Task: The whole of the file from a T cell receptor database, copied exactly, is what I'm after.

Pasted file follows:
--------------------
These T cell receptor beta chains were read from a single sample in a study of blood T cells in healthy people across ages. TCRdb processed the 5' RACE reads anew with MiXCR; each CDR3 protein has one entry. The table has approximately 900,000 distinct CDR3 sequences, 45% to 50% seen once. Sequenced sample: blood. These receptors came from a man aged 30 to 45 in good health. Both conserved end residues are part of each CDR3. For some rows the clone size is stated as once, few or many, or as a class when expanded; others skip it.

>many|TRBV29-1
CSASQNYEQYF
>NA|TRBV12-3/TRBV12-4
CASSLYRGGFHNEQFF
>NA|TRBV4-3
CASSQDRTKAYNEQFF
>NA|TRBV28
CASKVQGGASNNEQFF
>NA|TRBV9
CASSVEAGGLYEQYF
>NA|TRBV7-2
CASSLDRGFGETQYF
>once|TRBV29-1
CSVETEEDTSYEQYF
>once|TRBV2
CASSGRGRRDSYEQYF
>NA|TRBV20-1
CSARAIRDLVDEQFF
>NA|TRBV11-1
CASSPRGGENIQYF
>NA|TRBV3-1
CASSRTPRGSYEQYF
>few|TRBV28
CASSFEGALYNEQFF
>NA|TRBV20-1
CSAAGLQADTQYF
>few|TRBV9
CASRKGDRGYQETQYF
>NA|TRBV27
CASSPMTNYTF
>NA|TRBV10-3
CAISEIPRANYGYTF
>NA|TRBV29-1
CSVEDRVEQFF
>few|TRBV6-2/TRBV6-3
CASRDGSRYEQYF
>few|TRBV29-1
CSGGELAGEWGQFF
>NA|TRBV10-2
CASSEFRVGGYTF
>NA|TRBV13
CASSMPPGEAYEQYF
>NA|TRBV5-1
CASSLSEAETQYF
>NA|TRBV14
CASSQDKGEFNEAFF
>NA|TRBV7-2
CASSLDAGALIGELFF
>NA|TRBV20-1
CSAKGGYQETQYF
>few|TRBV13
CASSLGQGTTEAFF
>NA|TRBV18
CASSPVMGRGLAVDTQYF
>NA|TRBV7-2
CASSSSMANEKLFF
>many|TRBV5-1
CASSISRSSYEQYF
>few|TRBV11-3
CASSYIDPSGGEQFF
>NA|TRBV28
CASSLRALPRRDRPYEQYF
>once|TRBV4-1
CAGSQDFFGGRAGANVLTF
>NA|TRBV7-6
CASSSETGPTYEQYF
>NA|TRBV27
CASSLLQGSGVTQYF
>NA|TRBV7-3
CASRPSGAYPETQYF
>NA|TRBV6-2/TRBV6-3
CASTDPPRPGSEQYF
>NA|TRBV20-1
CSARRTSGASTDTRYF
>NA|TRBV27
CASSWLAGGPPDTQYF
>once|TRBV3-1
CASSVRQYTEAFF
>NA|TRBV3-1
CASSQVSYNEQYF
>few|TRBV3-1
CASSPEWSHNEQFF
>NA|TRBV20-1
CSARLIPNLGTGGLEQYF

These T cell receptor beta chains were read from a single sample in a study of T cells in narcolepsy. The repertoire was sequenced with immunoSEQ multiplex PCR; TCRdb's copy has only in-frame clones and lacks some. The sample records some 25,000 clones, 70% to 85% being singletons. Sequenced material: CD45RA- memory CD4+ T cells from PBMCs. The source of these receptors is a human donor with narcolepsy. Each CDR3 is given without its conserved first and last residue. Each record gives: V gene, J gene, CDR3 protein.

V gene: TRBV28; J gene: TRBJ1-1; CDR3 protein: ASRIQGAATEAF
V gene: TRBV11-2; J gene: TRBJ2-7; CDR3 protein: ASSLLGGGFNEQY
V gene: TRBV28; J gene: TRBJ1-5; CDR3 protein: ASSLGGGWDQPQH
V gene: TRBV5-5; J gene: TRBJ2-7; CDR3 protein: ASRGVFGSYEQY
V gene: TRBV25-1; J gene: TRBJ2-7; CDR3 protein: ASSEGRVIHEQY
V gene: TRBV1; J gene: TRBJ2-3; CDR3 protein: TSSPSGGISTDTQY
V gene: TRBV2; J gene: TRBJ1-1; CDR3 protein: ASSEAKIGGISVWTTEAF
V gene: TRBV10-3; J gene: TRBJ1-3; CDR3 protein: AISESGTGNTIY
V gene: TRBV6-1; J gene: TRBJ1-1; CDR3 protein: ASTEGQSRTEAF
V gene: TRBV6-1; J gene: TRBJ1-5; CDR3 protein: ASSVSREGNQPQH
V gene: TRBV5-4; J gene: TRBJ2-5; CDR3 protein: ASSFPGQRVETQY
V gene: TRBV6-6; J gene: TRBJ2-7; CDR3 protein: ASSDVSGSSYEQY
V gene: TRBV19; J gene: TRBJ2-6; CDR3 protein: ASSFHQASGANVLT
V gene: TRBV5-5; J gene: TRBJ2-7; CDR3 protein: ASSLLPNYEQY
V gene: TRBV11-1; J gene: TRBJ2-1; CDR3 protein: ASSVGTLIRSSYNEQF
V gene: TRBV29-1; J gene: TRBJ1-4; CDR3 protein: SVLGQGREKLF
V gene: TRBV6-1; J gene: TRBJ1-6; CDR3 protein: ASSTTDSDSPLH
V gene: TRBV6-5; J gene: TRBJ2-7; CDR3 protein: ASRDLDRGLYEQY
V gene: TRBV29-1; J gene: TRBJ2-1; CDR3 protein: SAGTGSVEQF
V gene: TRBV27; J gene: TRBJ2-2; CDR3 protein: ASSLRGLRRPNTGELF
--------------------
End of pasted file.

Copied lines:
These T cell receptor beta chains were read from a single sample in a study of blood T cells in healthy people across ages. TCRdb processed the 5' RACE reads anew with MiXCR; each CDR3 protein has one entry. The table has approximately 900,000 distinct CDR3 sequences, 45% to 50% seen once. Sequenced sample: blood. These receptors came from a man aged 30 to 45 in good health. Both conserved end residues are part of each CDR3. For some rows the clone size is stated as once, few or many, or as a class when expanded; others skip it.

>many|TRBV29-1
CSASQNYEQYF
>NA|TRBV12-3/TRBV12-4
CASSLYRGGFHNEQFF
>NA|TRBV4-3
CASSQDRTKAYNEQFF
>NA|TRBV28
CASKVQGGASNNEQFF
>NA|TRBV9
CASSVEAGGLYEQYF
>NA|TRBV7-2
CASSLDRGFGETQYF
>once|TRBV29-1
CSVETEEDTSYEQYF
>once|TRBV2
CASSGRGRRDSYEQYF
>NA|TRBV20-1
CSARAIRDLVDEQFF
>NA|TRBV11-1
CASSPRGGENIQYF
>NA|TRBV3-1
CASSRTPRGSYEQYF
>few|TRBV28
CASSFEGALYNEQFF
>NA|TRBV20-1
CSAAGLQADTQYF
>few|TRBV9
CASRKGDRGYQETQYF
>NA|TRBV27
CASSPMTNYTF
>NA|TRBV10-3
CAISEIPRANYGYTF
>NA|TRBV29-1
CSVEDRVEQFF
>few|TRBV6-2/TRBV6-3
CASRDGSRYEQYF
>few|TRBV29-1
CSGGELAGEWGQFF
>NA|TRBV10-2
CASSEFRVGGYTF
>NA|TRBV13
CASSMPPGEAYEQYF
>NA|TRBV5-1
CASSLSEAETQYF
>NA|TRBV14
CASSQDKGEFNEAFF
>NA|TRBV7-2
CASSLDAGALIGELFF
>NA|TRBV20-1
CSAKGGYQETQYF
>few|TRBV13
CASSLGQGTTEAFF
>NA|TRBV18
CASSPVMGRGLAVDTQYF
>NA|TRBV7-2
CASSSSMANEKLFF
>many|TRBV5-1
CASSISRSSYEQYF
>few|TRBV11-3
CASSYIDPSGGEQFF
>NA|TRBV28
CASSLRALPRRDRPYEQYF
>once|TRBV4-1
CAGSQDFFGGRAGANVLTF
>NA|TRBV7-6
CASSSETGPTYEQYF
>NA|TRBV27
CASSLLQGSGVTQYF
>NA|TRBV7-3
CASRPSGAYPETQYF
>NA|TRBV6-2/TRBV6-3
CASTDPPRPGSEQYF
>NA|TRBV20-1
CSARRTSGASTDTRYF
>NA|TRBV27
CASSWLAGGPPDTQYF
>once|TRBV3-1
CASSVRQYTEAFF
>NA|TRBV3-1
CASSQVSYNEQYF
>few|TRBV3-1
CASSPEWSHNEQFF
>NA|TRBV20-1
CSARLIPNLGTGGLEQYF

These T cell receptor beta chains were read from a single sample in a study of T cells in narcolepsy. The repertoire was sequenced with immunoSEQ multiplex PCR; TCRdb's copy has only in-frame clones and lacks some. The sample records some 25,000 clones, 70% to 85% being singletons. Sequenced material: CD45RA- memory CD4+ T cells from PBMCs. The source of these receptors is a human donor with narcolepsy. Each CDR3 is given without its conserved first and last residue. Each record gives: V gene, J gene, CDR3 protein.

V gene: TRBV28; J gene: TRBJ1-1; CDR3 protein: ASRIQGAATEAF
V gene: TRBV11-2; J gene: TRBJ2-7; CDR3 protein: ASSLLGGGFNEQY
V gene: TRBV28; J gene: TRBJ1-5; CDR3 protein: ASSLGGGWDQPQH
V gene: TRBV5-5; J gene: TRBJ2-7; CDR3 protein: ASRGVFGSYEQY
V gene: TRBV25-1; J gene: TRBJ2-7; CDR3 protein: ASSEGRVIHEQY
V gene: TRBV1; J gene: TRBJ2-3; CDR3 protein: TSSPSGGISTDTQY
V gene: TRBV2; J gene: TRBJ1-1; CDR3 protein: ASSEAKIGGISVWTTEAF
V gene: TRBV10-3; J gene: TRBJ1-3; CDR3 protein: AISESGTGNTIY
V gene: TRBV6-1; J gene: TRBJ1-1; CDR3 protein: ASTEGQSRTEAF
V gene: TRBV6-1; J gene: TRBJ1-5; CDR3 protein: ASSVSREGNQPQH
V gene: TRBV5-4; J gene: TRBJ2-5; CDR3 protein: ASSFPGQRVETQY
V gene: TRBV6-6; J gene: TRBJ2-7; CDR3 protein: ASSDVSGSSYEQY
V gene: TRBV19; J gene: TRBJ2-6; CDR3 protein: ASSFHQASGANVLT
V gene: TRBV5-5; J gene: TRBJ2-7; CDR3 protein: ASSLLPNYEQY
V gene: TRBV11-1; J gene: TRBJ2-1; CDR3 protein: ASSVGTLIRSSYNEQF
V gene: TRBV29-1; J gene: TRBJ1-4; CDR3 protein: SVLGQGREKLF
V gene: TRBV6-1; J gene: TRBJ1-6; CDR3 protein: ASSTTDSDSPLH
V gene: TRBV6-5; J gene: TRBJ2-7; CDR3 protein: ASRDLDRGLYEQY
V gene: TRBV29-1; J gene: TRBJ2-1; CDR3 protein: SAGTGSVEQF
V gene: TRBV27; J gene: TRBJ2-2; CDR3 protein: ASSLRGLRRPNTGELF